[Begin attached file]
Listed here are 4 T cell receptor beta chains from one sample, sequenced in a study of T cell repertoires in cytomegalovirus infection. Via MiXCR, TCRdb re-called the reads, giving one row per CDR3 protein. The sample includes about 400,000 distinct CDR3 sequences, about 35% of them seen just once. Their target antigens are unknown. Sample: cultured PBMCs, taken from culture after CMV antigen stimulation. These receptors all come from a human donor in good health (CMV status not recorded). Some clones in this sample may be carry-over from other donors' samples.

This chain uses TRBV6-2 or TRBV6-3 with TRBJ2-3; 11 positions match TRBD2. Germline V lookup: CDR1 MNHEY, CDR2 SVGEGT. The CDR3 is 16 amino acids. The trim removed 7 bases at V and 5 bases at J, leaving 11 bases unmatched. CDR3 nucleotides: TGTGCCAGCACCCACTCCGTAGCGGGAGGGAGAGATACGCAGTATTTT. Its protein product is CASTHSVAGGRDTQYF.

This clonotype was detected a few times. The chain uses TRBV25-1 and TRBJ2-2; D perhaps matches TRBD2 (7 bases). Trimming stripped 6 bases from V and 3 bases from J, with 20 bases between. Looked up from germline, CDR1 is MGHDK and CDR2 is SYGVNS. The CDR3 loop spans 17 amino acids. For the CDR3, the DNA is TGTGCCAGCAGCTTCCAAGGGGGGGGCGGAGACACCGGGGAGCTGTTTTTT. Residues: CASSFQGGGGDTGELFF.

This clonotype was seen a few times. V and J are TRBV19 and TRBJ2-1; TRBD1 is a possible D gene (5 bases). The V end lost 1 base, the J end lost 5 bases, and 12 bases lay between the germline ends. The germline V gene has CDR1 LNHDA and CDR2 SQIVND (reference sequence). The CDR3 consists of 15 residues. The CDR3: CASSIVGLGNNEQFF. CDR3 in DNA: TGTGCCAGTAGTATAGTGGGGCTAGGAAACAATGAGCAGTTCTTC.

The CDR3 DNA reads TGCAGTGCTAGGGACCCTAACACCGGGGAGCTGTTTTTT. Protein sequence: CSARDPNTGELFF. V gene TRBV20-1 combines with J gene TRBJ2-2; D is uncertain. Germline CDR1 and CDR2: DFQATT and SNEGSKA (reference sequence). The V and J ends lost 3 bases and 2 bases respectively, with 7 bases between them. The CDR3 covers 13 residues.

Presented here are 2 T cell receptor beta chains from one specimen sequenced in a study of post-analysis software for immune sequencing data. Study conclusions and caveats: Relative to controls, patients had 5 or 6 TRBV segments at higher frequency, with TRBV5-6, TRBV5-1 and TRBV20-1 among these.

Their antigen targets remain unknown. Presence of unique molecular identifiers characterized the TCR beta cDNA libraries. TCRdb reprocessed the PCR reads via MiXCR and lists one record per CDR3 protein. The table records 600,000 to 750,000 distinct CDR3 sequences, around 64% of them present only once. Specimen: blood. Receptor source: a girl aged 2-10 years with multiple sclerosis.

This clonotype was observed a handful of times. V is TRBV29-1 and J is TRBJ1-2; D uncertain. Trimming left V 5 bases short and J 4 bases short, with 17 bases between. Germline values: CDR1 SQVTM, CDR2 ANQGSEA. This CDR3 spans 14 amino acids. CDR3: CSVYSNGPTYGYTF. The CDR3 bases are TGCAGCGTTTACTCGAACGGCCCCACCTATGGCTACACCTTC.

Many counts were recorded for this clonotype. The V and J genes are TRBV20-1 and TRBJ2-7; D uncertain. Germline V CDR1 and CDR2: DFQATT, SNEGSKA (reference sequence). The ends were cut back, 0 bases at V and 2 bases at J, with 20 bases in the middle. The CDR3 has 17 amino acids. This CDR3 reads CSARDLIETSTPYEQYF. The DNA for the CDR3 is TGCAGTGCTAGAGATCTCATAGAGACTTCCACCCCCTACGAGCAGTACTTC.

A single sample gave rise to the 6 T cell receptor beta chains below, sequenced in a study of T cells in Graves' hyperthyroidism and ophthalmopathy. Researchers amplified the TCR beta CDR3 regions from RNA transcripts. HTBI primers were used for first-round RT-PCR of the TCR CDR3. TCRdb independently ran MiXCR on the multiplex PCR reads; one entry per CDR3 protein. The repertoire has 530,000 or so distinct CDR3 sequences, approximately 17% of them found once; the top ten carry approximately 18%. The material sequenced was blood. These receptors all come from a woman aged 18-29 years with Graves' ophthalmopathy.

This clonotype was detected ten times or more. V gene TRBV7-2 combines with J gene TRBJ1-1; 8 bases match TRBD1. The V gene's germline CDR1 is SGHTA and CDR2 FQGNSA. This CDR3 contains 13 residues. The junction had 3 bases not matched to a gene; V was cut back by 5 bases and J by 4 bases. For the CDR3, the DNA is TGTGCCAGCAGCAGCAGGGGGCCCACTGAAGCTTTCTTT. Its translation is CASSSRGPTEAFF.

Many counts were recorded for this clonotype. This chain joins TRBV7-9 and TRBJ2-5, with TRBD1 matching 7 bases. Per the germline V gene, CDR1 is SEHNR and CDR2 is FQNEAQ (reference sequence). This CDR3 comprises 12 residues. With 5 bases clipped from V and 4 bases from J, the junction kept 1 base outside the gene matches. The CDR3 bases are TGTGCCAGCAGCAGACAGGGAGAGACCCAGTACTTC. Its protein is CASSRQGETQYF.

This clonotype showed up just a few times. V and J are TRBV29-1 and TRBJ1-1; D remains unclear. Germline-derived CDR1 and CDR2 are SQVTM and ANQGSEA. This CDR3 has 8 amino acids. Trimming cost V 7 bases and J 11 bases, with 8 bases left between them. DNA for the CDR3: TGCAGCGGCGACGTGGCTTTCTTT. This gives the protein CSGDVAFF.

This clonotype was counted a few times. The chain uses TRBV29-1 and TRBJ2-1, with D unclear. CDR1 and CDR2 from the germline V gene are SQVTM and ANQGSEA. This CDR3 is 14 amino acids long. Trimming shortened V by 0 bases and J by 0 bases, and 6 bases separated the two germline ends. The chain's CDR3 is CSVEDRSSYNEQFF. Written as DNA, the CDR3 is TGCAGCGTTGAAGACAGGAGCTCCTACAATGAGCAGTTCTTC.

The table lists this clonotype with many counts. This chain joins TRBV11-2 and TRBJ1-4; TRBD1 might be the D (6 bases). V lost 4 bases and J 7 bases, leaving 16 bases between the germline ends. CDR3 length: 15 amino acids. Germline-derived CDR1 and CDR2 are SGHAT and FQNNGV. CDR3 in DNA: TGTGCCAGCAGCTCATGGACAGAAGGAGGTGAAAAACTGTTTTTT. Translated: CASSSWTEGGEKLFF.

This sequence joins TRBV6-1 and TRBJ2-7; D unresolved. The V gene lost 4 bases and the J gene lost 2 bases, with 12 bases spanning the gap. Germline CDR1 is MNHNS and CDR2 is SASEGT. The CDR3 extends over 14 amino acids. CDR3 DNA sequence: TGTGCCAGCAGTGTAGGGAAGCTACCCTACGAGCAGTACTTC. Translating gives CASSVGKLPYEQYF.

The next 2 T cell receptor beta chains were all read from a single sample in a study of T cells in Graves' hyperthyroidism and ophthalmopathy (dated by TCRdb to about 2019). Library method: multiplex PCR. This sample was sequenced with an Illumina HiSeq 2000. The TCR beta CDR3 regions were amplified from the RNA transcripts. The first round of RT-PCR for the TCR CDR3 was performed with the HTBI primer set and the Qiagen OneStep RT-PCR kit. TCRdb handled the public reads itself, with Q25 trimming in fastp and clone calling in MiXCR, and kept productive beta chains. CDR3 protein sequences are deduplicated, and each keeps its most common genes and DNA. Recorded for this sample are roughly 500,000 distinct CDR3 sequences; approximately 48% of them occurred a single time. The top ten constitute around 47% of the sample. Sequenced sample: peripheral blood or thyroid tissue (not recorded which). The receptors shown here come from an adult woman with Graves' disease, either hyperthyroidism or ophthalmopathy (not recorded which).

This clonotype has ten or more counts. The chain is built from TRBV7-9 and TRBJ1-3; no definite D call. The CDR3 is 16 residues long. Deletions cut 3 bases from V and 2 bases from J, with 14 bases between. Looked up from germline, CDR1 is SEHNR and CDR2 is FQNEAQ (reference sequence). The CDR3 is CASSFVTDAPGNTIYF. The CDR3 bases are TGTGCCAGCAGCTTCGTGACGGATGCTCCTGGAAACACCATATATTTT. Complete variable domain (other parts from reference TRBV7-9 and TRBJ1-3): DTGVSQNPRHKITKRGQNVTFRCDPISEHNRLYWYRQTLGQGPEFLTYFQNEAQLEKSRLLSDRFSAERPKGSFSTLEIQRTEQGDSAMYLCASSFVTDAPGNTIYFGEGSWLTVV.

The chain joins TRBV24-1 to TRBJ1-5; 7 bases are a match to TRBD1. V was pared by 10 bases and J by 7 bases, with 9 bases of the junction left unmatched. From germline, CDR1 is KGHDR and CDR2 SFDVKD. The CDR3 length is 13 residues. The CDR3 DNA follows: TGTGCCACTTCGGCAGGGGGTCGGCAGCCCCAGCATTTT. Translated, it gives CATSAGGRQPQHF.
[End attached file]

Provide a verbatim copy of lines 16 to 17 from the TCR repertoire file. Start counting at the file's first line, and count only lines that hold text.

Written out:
This sequence joins TRBV6-1 and TRBJ2-7; D unresolved. The V gene lost 4 bases and the J gene lost 2 bases, with 12 bases spanning the gap. Germline CDR1 is MNHNS and CDR2 is SASEGT. The CDR3 extends over 14 amino acids. CDR3 DNA sequence: TGTGCCAGCAGTGTAGGGAAGCTACCCTACGAGCAGTACTTC. Translating gives CASSVGKLPYEQYF.

The next 2 T cell receptor beta chains were all read from a single sample in a study of T cells in Graves' hyperthyroidism and ophthalmopathy (dated by TCRdb to about 2019). Library method: multiplex PCR. This sample was sequenced with an Illumina HiSeq 2000. The TCR beta CDR3 regions were amplified from the RNA transcripts. The first round of RT-PCR for the TCR CDR3 was performed with the HTBI primer set and the Qiagen OneStep RT-PCR kit. TCRdb handled the public reads itself, with Q25 trimming in fastp and clone calling in MiXCR, and kept productive beta chains. CDR3 protein sequences are deduplicated, and each keeps its most common genes and DNA. Recorded for this sample are roughly 500,000 distinct CDR3 sequences; approximately 48% of them occurred a single time. The top ten constitute around 47% of the sample. Sequenced sample: peripheral blood or thyroid tissue (not recorded which). The receptors shown here come from an adult woman with Graves' disease, either hyperthyroidism or ophthalmopathy (not recorded which).